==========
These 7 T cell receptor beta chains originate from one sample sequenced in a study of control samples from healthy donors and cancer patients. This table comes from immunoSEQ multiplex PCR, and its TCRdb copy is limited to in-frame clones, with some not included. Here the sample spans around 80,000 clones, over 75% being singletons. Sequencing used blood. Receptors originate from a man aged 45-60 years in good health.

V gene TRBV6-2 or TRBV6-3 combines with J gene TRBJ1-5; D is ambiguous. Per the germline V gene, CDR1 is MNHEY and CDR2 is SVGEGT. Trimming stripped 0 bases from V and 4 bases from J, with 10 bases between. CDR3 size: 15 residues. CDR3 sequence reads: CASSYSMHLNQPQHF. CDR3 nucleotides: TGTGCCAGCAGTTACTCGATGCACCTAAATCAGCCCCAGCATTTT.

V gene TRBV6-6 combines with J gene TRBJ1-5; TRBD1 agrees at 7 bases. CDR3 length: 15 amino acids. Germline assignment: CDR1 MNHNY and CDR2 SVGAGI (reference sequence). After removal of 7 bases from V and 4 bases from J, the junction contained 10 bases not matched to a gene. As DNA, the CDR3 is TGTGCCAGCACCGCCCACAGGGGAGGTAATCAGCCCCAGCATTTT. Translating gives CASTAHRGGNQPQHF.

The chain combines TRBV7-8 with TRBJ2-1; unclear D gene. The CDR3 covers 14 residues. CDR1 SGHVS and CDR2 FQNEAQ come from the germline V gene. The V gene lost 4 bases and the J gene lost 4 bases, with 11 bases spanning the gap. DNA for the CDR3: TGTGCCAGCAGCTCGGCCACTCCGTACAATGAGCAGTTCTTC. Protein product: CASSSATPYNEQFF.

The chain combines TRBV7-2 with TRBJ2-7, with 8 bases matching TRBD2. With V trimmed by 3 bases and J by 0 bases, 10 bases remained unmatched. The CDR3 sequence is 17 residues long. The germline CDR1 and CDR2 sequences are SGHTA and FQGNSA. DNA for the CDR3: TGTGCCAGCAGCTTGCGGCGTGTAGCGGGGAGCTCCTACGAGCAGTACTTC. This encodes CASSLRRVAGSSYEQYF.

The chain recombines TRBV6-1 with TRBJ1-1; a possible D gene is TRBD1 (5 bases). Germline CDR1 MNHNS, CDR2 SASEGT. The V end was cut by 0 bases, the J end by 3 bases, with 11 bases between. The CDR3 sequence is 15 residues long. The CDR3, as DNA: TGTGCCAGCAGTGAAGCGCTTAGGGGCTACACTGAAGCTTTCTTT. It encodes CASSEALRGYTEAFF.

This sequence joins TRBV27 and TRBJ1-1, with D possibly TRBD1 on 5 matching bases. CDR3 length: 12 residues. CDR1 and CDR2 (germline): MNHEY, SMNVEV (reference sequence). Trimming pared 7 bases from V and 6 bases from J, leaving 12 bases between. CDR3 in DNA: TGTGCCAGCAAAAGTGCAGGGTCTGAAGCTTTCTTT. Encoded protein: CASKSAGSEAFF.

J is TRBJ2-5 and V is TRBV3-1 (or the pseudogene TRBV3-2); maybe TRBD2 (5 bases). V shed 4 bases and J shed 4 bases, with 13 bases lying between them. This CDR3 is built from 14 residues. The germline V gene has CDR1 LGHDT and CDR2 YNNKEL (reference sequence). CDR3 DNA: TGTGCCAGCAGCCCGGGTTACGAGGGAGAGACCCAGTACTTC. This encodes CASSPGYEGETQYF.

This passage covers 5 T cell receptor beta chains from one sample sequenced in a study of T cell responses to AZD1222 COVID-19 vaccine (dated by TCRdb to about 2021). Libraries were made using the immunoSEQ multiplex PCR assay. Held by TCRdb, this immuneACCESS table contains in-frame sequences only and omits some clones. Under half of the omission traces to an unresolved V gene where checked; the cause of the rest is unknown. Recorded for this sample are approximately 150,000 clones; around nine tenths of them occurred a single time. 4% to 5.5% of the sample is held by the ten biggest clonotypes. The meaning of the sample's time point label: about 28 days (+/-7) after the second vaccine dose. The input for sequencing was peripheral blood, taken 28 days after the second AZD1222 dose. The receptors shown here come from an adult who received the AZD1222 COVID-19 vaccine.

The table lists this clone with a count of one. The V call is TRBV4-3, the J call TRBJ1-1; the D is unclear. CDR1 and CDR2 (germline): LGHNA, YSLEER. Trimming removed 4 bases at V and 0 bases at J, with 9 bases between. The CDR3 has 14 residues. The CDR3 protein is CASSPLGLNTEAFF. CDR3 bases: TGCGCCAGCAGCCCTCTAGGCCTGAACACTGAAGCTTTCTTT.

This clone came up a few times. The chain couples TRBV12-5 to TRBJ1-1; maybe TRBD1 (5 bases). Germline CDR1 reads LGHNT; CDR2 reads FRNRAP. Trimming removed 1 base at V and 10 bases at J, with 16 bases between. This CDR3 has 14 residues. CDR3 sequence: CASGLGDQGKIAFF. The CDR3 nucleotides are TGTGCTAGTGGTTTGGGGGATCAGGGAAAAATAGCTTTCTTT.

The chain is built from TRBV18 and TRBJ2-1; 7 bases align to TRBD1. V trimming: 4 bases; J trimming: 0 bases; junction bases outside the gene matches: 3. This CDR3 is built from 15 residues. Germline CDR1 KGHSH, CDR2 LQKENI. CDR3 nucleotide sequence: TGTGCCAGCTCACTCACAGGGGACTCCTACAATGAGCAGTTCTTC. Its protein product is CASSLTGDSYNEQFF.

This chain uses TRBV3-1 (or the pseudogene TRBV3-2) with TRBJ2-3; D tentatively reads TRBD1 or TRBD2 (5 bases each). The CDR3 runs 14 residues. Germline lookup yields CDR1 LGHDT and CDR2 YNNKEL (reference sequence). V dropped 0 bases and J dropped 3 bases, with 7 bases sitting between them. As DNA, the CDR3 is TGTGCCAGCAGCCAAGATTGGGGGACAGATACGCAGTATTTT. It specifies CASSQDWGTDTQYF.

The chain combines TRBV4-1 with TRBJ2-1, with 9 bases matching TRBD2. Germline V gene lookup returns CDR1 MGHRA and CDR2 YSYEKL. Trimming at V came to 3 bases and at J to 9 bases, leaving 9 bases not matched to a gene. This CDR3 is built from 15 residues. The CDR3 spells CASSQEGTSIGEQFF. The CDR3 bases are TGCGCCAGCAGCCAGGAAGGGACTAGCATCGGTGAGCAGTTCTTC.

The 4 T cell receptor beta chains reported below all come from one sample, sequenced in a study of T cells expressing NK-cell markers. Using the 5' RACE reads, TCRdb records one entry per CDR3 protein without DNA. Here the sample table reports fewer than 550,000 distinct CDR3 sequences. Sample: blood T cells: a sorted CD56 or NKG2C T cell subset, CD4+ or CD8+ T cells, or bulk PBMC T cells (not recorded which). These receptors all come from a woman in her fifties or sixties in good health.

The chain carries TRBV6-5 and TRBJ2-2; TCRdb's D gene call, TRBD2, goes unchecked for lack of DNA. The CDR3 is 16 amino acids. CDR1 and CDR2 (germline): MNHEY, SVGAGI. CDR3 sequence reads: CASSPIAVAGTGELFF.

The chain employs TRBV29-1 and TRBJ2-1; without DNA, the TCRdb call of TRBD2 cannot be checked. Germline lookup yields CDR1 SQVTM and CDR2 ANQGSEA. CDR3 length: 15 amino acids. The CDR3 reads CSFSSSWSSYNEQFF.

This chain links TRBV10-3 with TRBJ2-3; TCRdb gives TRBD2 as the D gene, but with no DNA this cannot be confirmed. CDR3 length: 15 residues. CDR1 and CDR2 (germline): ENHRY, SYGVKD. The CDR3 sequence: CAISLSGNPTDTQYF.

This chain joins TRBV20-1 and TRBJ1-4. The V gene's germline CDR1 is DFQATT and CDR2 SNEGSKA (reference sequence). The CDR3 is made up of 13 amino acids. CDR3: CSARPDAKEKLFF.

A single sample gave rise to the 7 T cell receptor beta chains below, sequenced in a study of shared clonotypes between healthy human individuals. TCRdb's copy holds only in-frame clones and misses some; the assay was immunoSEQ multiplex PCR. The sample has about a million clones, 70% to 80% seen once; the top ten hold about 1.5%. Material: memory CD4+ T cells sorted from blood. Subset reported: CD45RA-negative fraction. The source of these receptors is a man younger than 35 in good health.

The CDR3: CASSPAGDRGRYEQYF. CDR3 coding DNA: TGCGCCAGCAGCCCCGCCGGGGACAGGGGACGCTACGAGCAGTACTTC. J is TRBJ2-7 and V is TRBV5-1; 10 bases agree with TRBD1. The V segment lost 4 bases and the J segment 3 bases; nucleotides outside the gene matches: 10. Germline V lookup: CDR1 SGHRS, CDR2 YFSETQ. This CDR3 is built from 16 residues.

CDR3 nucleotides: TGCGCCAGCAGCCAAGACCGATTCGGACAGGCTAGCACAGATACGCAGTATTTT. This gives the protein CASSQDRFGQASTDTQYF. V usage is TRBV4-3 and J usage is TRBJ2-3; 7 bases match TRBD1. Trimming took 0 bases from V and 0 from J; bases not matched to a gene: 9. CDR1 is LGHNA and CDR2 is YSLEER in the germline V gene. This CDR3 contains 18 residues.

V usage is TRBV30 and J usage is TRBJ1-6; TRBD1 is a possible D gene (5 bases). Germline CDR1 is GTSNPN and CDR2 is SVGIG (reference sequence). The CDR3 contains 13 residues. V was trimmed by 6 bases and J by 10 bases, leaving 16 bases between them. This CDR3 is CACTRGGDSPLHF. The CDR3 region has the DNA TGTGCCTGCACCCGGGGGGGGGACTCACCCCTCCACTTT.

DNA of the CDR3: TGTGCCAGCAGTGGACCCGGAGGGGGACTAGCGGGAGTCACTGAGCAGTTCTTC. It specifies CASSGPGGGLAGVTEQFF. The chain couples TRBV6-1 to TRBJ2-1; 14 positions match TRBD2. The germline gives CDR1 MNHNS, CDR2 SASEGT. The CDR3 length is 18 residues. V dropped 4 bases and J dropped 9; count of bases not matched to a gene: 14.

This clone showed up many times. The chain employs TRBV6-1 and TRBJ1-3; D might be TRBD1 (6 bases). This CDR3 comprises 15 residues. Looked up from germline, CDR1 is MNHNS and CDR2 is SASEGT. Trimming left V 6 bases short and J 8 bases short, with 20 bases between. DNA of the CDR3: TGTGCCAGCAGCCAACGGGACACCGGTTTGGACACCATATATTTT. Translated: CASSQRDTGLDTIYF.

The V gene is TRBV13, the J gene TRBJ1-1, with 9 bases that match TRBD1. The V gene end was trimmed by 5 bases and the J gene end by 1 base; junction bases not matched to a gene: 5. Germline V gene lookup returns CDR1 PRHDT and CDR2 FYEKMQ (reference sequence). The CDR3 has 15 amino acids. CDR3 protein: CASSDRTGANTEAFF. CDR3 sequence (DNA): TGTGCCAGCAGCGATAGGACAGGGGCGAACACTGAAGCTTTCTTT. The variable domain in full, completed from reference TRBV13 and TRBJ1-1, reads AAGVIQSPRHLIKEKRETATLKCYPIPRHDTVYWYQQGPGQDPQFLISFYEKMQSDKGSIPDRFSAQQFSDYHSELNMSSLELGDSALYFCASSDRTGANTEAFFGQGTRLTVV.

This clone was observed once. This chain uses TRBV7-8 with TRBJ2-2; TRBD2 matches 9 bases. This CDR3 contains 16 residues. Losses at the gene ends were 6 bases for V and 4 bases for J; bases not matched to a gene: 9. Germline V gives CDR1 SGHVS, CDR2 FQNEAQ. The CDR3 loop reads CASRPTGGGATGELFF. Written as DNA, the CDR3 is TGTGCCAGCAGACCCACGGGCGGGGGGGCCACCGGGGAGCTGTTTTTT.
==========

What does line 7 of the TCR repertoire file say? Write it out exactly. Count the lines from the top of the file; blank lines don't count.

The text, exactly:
This sequence joins TRBV27 and TRBJ1-1, with D possibly TRBD1 on 5 matching bases. CDR3 length: 12 residues. CDR1 and CDR2 (germline): MNHEY, SMNVEV (reference sequence). Trimming pared 7 bases from V and 6 bases from J, leaving 12 bases between. CDR3 in DNA: TGTGCCAGCAAAAGTGCAGGGTCTGAAGCTTTCTTT. Encoded protein: CASKSAGSEAFF.